Andy Wilman

Andy Wilman On The Amazon Show’s Big Revamp

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Andy Wilman

Andy Wilman gives an interview because Jeremy Clarkson, James May and Richard Hammond’s motoring show The Grand Tour returns to Amazon on December 13, but it’s not exactly more of the same from the British trio.

The presenters have ripped up the format that made the show one of Amazon’s biggest attractions. They have ditched the studio tent, test track and car reviews, and are instead focusing on a sequence of feature-length specials. In fact, for their first adventure in season four, The Grand Tour presents: Seamen, there are barely any four-wheeled vehicles in sight, as Clarkson, Hammond and May charter boats for an epic journey along the Mekong Delta in Vietnam.

Andy Wilman Presents The Grand Tour Season 4

Sitting behind it all is executive producer Andy Wilman, the unseen fourth-wheel in The Grand Tour team who puts the show on the road. In his trademark unvarnished style, Wilman told Deadline that the refresh was all a matter of quality control amid fears that viewers were beginning to think “not this old crap again.” Happily, he said, stripping the show back to road trips chimed with Amazon data, which showed peaks in viewing around previous specials, such as the two-part Colombia adventure in season three.

In an interview at Seamen‘s press launch, Wilman explained what the changes have meant to their production process, budgets and creative freedom at Amazon. Wilman also reflected on going into business with BBC Studios-backed Expectation, the explosion in TV streaming, his plans to get into drama, and a “good luck” email from Jeff Bezos. The issue of climate change also came up after The Grand Tour acknowledged the phenomenon for the first time when seeing water shortages at Tonlé Sap lake in Cambodia while filming Seamen.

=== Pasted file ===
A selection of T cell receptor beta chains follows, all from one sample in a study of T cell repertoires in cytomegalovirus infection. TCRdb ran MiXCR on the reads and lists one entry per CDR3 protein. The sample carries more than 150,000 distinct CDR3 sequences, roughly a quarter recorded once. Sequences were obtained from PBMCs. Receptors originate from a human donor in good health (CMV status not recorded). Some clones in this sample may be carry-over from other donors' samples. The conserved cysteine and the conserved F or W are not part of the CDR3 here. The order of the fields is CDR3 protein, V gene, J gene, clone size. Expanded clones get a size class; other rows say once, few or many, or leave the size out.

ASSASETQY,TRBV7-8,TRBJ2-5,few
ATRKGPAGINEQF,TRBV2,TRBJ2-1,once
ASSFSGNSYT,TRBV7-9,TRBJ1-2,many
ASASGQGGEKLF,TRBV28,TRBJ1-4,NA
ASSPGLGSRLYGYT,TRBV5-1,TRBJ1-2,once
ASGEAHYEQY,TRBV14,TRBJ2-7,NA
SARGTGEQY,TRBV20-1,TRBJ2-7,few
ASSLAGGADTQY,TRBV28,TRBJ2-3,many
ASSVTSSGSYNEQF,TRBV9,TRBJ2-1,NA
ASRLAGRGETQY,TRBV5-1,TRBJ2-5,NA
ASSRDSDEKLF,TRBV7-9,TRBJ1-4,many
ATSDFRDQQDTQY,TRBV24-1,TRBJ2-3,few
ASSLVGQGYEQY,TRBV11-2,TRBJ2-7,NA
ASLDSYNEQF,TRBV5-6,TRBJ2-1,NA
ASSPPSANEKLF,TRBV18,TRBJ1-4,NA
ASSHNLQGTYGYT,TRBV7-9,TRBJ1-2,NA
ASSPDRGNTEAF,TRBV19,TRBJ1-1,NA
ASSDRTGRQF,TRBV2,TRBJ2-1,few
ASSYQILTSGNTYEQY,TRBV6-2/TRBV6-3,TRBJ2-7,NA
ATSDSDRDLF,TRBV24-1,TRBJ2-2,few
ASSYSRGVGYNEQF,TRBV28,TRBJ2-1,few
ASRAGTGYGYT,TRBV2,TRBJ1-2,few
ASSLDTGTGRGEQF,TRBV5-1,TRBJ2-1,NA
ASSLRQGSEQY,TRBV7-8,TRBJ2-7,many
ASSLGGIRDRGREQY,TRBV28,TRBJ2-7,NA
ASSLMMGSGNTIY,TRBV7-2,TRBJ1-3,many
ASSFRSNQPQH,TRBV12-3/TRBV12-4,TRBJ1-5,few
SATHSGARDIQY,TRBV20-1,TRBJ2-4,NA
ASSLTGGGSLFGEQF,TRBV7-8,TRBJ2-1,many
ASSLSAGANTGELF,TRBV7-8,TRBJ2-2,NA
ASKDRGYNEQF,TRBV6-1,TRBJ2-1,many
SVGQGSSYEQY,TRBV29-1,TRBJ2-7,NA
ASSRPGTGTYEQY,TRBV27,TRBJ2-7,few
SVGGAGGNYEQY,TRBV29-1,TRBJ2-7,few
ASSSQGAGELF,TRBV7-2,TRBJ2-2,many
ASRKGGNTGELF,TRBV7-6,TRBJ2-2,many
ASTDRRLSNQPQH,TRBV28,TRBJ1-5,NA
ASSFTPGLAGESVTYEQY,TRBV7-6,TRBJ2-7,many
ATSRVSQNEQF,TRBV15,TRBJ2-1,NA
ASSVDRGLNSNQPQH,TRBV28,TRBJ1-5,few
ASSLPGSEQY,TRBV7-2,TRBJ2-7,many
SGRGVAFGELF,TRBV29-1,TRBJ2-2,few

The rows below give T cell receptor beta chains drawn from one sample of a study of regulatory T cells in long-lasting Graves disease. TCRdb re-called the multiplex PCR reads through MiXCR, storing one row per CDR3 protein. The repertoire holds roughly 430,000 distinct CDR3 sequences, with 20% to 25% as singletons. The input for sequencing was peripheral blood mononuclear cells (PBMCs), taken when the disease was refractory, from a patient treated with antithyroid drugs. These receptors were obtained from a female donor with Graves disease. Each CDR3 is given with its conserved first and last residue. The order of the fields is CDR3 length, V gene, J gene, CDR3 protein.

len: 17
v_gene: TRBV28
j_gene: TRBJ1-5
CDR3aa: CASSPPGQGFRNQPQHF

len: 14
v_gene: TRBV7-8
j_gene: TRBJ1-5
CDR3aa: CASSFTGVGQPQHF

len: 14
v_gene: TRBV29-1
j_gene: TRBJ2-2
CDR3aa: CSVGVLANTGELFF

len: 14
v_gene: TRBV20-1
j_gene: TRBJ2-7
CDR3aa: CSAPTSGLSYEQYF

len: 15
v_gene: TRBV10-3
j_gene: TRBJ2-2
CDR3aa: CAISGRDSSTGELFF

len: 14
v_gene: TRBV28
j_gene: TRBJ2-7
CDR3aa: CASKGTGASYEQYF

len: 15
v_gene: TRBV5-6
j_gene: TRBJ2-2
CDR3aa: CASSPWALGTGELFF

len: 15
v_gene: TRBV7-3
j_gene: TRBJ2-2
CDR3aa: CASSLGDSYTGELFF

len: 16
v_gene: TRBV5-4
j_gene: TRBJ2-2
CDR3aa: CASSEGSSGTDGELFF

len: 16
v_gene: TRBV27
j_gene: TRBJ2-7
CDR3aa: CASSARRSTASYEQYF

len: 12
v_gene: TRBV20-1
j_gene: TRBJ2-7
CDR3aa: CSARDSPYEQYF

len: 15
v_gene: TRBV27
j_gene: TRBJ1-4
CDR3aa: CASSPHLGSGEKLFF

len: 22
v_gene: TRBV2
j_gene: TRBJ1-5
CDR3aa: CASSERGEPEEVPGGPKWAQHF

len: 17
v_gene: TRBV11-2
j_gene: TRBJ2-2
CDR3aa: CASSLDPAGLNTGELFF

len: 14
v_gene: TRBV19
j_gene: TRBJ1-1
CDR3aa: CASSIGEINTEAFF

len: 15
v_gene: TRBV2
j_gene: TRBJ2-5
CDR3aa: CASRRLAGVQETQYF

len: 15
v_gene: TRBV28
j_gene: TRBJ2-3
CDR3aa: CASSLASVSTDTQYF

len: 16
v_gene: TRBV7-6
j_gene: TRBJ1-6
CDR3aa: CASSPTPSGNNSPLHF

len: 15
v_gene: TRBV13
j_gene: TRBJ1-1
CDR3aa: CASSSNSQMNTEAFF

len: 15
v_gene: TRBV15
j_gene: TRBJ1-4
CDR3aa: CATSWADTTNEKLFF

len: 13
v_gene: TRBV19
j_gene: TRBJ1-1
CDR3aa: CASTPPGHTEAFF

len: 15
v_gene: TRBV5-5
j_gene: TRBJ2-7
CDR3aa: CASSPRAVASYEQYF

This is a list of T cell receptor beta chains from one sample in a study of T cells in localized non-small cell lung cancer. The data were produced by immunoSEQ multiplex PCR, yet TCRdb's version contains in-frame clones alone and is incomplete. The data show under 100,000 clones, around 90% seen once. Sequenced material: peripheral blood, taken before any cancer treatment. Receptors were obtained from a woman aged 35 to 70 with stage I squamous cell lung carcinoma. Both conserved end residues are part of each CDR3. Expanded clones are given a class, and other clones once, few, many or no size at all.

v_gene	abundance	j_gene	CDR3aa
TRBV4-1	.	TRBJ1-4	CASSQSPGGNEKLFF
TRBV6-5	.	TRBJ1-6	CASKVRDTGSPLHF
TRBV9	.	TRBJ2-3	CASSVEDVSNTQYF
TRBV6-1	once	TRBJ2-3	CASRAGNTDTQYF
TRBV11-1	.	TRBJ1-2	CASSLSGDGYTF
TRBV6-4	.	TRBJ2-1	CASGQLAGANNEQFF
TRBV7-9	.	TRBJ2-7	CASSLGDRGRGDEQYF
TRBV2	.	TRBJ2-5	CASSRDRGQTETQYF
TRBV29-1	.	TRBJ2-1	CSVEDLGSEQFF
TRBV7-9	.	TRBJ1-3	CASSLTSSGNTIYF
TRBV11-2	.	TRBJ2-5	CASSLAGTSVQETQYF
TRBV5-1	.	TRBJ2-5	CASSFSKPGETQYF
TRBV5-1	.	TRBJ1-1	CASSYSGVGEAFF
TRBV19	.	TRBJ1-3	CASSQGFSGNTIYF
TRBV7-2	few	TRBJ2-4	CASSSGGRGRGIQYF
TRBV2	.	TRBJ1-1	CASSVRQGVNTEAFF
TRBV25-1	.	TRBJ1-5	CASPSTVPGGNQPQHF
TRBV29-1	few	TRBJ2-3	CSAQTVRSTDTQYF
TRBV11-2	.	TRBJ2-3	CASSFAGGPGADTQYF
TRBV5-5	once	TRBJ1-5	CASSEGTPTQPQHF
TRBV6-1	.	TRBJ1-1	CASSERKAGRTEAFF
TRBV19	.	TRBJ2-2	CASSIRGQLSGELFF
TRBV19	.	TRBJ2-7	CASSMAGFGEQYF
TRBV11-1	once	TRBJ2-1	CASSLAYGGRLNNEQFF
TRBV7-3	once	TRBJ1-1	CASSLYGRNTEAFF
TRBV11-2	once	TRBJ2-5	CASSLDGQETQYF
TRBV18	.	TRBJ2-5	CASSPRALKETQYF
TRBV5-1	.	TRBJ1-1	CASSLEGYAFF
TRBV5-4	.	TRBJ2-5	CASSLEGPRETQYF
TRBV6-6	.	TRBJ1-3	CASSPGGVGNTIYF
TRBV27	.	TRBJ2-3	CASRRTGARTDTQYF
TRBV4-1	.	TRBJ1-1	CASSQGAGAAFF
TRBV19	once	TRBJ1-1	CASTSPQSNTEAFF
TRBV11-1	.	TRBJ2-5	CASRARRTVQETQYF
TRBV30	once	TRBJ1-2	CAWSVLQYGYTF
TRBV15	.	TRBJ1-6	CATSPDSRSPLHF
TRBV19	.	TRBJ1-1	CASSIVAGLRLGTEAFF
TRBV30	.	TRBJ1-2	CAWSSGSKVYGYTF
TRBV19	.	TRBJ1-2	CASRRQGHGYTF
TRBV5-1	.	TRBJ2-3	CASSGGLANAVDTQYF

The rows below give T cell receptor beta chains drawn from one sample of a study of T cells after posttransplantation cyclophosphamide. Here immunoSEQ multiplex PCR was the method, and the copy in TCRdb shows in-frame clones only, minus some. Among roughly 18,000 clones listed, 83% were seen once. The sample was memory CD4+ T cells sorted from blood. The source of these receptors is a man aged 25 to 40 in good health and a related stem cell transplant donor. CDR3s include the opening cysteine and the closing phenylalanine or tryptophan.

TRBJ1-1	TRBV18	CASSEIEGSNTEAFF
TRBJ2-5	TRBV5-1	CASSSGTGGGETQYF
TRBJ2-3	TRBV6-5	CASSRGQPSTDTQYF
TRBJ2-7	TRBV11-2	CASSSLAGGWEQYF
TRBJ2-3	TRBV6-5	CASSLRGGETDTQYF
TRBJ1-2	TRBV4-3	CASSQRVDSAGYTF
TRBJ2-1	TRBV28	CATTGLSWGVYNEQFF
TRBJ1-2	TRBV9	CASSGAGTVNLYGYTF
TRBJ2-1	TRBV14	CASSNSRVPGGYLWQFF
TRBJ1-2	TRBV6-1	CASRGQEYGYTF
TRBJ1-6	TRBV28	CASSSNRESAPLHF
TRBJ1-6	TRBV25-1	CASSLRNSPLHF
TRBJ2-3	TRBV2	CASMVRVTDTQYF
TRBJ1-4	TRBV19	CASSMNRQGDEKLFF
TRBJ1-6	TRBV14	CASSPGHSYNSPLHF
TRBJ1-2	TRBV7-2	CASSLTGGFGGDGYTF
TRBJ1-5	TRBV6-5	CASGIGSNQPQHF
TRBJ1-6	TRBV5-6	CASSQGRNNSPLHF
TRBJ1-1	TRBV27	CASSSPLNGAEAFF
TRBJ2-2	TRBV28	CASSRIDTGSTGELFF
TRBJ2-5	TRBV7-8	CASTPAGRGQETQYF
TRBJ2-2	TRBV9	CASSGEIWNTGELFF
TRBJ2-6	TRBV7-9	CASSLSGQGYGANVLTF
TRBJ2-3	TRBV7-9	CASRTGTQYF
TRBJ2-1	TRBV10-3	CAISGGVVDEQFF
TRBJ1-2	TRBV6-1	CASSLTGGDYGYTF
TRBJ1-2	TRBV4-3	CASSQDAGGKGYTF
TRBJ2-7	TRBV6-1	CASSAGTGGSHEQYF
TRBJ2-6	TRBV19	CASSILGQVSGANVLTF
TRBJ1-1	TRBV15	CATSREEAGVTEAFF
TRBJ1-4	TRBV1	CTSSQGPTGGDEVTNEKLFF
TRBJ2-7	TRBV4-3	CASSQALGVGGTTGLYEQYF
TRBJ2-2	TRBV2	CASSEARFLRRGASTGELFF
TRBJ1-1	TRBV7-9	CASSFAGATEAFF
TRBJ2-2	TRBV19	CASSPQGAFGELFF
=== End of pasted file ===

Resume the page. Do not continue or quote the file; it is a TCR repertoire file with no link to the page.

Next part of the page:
The Grand Tour

The interview has been edited for length and clarity.

DEADLINE: Can you go back to the point where you decided that ditching the tent was the right thing to do, and why you made that decision?

ANDY WILMAN: It’s a 17-year venture for us. That’s the clock we look at and paranoia is about outstaying your welcome with the viewers. If they’re going, “Oh, fucking hell, not this old crap again.” We were at the point where we’re conscious of it now. The last show, the last series, series three we did worked very well. Amazon, I think, will happily say when it’s on, it’s their biggest hit and so on, and the show is their biggest show. But we are conscious that 12 of those a year, we’ve got to keep coming up with the ideas because we haven’t got this strong format.

We’re not The Apprentice where you go and do the shampoo bottle challenge, sell the fish challenge and all that, which are all good because it’s different people. You don’t mind. The challenge can be the same because it’s what numpties are doing it this year. But we’ve still got the same three numpties, so we’ve got to keep doing different challenges and we were just conscious that, f**k it, we don’t want to drop the ball. And so we wanted to do less, keep the quality up. And the good thing is Amazon have billions of tons of data about how people watch.

So was the data telling them that your specials performed better than the traditional studio shows?

There’s always a spike. There’s always more enjoyment.

Can you give me any insight on the figures?

No, I couldn’t. We don’t get any figures from them.

You don’t get the figures?

Do we f**k? No, nobody gets figures. But I’ve given up with that. I’m happy with that now. That’s my life.

You get anecdotal evidence from them, I presume?

No, I don’t get anything. We don’t have data meetings. We’ve never had a data meeting, we never have a thing where Amazon come along every week and go, “This is how your show performed. At 8.20PM when it was dropped, people switched off when this happened or that happened.”

We’ve never ever had any of those conversations, but when we start having a dialogue about doing fewer things, we were thinking the specials are the best thing to do because you need one good idea and then you can do it across your 90 minutes, whereas a conventional show, you need three films. So that’s three ideas. You need a studio, that’s three more ideas.